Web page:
To improve the security of Authentication phase in wireless client connections 802.1X & EAP (Extensible Authentication Protocol) has been introduced into wireless standards. There are 3 key roles in this process. Client, Authentication server & Authenticator (WLC in Unified deployment or AAP in Autonomous deployment)
Usually 802.1x communication happens between Client & Authenticator where as Authenticator to Authentication server it would be RADIUS protocol. EAP defines headers for the typical packets used in an authentication exchange between Client & Authentication Server.
As shown in the above, there are 4 different type of EAP packets exchange between client & server.
1. EAP Request : Used by Authenticator to ask supplicant’s identity
2. EAP Response: Used by Supplicant to send requested information
3. EAP Success : Used by Authenticator to indicate authentication succeeded.
4. EAP Failure : Used by Authenticator to indicate authentication failed.
There are 3 common EAP types available & depend on Clients & Authentication server’s capability it will choose a EAP type to associate with a wireless network.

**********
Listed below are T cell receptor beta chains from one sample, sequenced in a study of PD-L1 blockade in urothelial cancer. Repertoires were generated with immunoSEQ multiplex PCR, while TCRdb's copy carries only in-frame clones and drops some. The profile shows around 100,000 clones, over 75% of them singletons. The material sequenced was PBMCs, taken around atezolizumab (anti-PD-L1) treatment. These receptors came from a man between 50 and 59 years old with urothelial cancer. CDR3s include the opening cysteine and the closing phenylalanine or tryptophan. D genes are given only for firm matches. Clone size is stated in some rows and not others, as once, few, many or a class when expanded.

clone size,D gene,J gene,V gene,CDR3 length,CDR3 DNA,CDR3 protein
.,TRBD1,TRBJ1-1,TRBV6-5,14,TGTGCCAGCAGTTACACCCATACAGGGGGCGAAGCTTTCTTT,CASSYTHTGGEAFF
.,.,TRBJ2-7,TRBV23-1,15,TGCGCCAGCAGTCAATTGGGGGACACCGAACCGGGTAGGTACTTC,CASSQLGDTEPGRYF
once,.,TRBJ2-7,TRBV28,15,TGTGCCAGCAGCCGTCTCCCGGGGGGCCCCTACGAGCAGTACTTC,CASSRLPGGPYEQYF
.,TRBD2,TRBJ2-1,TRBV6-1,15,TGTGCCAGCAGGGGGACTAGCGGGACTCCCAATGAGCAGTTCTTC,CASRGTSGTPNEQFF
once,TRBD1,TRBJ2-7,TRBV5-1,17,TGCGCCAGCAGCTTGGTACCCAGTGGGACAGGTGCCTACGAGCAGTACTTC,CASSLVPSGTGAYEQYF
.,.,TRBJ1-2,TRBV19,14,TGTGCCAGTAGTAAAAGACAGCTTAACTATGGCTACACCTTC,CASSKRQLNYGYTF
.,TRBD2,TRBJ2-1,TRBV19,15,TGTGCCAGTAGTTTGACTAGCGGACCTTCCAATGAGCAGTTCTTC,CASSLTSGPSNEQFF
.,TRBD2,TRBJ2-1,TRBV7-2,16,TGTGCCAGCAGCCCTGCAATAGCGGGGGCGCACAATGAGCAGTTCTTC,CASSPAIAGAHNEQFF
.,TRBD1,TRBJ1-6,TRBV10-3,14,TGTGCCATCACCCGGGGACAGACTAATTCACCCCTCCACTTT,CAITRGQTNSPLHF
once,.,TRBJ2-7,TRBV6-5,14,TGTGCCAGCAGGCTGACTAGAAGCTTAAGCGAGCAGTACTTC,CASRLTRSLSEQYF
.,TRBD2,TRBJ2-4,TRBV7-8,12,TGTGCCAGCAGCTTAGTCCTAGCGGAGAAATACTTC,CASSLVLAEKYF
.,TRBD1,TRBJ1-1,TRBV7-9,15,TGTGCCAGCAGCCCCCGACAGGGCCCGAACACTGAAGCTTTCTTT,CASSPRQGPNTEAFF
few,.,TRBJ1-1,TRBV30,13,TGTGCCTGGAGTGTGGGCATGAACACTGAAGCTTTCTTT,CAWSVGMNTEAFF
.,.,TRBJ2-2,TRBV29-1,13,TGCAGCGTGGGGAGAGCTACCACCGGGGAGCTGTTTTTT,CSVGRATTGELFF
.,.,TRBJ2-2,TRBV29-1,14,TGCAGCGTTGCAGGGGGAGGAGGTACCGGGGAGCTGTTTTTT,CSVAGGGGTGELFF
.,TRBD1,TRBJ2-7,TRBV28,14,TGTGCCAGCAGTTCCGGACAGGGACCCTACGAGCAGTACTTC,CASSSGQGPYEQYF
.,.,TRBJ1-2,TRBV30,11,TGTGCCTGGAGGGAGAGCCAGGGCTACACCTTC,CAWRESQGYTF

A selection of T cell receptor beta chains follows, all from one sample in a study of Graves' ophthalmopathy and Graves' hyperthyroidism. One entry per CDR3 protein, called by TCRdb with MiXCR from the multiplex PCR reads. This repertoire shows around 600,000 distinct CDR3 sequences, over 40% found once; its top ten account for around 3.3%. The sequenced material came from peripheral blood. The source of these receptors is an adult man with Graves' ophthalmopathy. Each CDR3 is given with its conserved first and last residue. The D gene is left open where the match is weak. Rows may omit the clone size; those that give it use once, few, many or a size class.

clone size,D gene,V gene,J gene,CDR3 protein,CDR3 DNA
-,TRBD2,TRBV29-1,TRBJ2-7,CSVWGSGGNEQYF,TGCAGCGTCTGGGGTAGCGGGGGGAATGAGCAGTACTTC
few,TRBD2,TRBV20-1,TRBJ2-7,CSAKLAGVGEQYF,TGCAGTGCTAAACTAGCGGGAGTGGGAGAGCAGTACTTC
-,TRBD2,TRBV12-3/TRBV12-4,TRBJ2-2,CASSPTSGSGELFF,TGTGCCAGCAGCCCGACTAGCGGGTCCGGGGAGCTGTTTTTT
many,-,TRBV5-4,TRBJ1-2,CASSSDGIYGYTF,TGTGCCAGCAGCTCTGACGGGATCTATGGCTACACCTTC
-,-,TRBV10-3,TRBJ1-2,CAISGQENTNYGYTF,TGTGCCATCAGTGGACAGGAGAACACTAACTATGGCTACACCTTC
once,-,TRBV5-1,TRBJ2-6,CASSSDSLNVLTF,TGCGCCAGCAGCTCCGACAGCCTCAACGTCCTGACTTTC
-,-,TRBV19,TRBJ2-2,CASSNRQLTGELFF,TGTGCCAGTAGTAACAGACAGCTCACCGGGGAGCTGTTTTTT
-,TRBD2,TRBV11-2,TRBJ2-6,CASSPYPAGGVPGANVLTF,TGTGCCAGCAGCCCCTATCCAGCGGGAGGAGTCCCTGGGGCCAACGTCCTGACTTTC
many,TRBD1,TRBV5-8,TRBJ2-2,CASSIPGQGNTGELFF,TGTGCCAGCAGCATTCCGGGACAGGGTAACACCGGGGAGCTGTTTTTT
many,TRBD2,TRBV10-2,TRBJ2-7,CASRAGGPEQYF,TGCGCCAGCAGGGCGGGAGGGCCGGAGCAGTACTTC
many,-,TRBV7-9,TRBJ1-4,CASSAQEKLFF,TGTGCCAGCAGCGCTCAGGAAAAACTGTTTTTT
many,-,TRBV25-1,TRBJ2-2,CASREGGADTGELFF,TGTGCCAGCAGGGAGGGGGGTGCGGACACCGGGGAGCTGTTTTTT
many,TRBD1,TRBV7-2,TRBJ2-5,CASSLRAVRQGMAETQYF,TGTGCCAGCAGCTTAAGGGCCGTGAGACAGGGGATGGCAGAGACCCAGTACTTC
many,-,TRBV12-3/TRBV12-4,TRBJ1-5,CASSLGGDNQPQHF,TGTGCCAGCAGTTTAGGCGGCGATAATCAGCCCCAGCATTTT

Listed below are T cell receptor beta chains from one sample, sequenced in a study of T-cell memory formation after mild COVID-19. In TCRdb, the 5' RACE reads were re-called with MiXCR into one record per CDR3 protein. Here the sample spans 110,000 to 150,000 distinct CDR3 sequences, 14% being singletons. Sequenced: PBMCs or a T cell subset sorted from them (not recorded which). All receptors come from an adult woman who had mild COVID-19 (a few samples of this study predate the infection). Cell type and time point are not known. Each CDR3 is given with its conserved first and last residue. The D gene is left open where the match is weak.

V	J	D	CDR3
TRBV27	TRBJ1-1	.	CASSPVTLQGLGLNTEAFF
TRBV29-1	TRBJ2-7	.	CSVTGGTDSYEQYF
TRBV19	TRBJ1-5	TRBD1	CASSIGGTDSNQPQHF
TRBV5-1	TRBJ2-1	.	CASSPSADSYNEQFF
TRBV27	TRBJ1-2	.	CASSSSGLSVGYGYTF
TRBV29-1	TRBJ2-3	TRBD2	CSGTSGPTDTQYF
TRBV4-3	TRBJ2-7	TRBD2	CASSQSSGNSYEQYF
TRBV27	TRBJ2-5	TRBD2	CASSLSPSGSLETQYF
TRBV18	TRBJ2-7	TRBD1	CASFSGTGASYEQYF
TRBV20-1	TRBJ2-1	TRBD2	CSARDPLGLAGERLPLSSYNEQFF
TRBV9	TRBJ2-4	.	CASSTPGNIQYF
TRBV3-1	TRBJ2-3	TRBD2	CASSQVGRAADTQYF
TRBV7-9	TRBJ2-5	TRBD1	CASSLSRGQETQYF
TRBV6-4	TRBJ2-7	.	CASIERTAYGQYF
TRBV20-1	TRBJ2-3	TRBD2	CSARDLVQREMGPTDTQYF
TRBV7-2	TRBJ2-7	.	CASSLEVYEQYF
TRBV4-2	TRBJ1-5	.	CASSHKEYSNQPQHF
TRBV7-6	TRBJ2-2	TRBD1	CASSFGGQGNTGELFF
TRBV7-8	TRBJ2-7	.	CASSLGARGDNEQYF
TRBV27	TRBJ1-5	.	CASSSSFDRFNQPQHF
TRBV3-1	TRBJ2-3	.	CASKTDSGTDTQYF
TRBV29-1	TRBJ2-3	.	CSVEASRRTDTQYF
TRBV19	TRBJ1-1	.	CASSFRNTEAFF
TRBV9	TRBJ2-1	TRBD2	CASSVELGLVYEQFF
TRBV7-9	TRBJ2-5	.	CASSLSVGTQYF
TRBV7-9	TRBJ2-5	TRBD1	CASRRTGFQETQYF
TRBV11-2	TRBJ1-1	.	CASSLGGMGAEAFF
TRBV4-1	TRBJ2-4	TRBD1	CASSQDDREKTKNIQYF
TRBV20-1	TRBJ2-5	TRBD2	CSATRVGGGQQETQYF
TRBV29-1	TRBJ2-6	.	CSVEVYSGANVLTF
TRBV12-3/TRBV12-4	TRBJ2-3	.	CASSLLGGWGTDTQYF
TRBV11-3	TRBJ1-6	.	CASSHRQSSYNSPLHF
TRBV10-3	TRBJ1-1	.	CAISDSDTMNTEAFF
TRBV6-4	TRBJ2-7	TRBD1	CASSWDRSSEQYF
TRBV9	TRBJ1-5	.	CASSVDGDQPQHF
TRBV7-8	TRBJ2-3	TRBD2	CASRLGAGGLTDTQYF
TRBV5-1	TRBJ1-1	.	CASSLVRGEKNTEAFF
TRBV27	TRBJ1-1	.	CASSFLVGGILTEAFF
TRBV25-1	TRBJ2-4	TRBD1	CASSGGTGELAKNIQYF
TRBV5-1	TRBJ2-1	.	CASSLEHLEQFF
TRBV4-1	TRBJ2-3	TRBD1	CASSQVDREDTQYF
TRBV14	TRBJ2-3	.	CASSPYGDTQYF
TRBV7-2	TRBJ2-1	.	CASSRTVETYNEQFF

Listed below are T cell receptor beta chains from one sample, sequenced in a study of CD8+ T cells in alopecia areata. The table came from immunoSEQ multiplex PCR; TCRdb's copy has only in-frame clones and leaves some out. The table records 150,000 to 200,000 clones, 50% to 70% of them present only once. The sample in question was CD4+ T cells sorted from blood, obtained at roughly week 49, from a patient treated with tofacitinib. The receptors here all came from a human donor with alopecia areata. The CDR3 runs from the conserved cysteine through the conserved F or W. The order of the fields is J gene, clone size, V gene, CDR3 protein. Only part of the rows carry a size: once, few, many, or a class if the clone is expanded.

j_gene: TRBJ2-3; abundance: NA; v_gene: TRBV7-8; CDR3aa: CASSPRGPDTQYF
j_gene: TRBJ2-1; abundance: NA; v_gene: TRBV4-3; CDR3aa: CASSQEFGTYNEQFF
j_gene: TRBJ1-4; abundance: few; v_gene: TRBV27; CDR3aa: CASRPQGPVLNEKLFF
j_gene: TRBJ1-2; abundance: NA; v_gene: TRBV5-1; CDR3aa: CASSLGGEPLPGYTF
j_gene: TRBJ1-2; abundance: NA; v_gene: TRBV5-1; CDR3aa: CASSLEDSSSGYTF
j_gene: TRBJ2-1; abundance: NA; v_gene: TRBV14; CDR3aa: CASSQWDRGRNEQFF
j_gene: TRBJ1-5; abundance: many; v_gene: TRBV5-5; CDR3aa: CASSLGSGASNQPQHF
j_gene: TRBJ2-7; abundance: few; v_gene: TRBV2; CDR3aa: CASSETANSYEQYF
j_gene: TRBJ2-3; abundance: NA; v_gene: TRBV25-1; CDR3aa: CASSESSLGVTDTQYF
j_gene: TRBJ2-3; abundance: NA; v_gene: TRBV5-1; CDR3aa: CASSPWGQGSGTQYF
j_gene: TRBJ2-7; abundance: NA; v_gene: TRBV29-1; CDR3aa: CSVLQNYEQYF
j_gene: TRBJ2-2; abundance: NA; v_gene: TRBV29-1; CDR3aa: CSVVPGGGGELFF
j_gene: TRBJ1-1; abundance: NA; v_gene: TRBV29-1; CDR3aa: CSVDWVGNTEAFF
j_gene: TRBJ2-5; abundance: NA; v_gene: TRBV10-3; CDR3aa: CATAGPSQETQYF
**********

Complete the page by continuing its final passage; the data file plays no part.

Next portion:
1. EAP-FAST (EAP- Flexible Authentication via Secure Tunnel)
2. PEAT (Protected Extensible Authentication Protocol)
3. EAP-TLS (EAP- Transport Layer Security)
With all EAP methods, Open System authentication first takes place with an Authentication Request, Authentication Response, Association Request & Association Response. Once Open System Authentication phase completes, EAP starts.
During authentication, the client & RADIUS server derive a PMK (Pairwise Master Key) for data encryption. This key is unique to each session of a given client. For broadcast & multicast traffic it will use a GTK (Group Transient Key) which is common to all clients.
Out of the 3 EAP methods, EAP-TLS would be the most secured method. Both Client & Authentication Server use certifcates through a PKI (Public Key Infrastructure). Though it is most secure, client certificate management would be a burden. Below show the EAP-TLS packet flow.
In PEAP, supplicant does not have a certificate which reduce the administrative burden of implementing EAP-TLS. PEAP exist in two flavors
1. PEAPv0 -MSCHAPv2 (Microsoft Challenge Handshake Authentication Protocol version 2)
2. PEAPv1 -GTc (Generic Token Card)
Out of the 3 method EAP-FAST is Cisco’s version of implementation. It uses PAC (Protected Access Credential) file instead of certificate. The PAC contain server Authority ID (A-ID), a client encryption/decryption key & a PAC opaque section with encrypted client key. Only EAP-FAST server generate PAC can decrypt PAC Opaque section. There are 3 phases (called 0,1 & 2) of EAP-FAST show in the below (Phase 0 in the first diagram & Phase 1-2 in second diagram).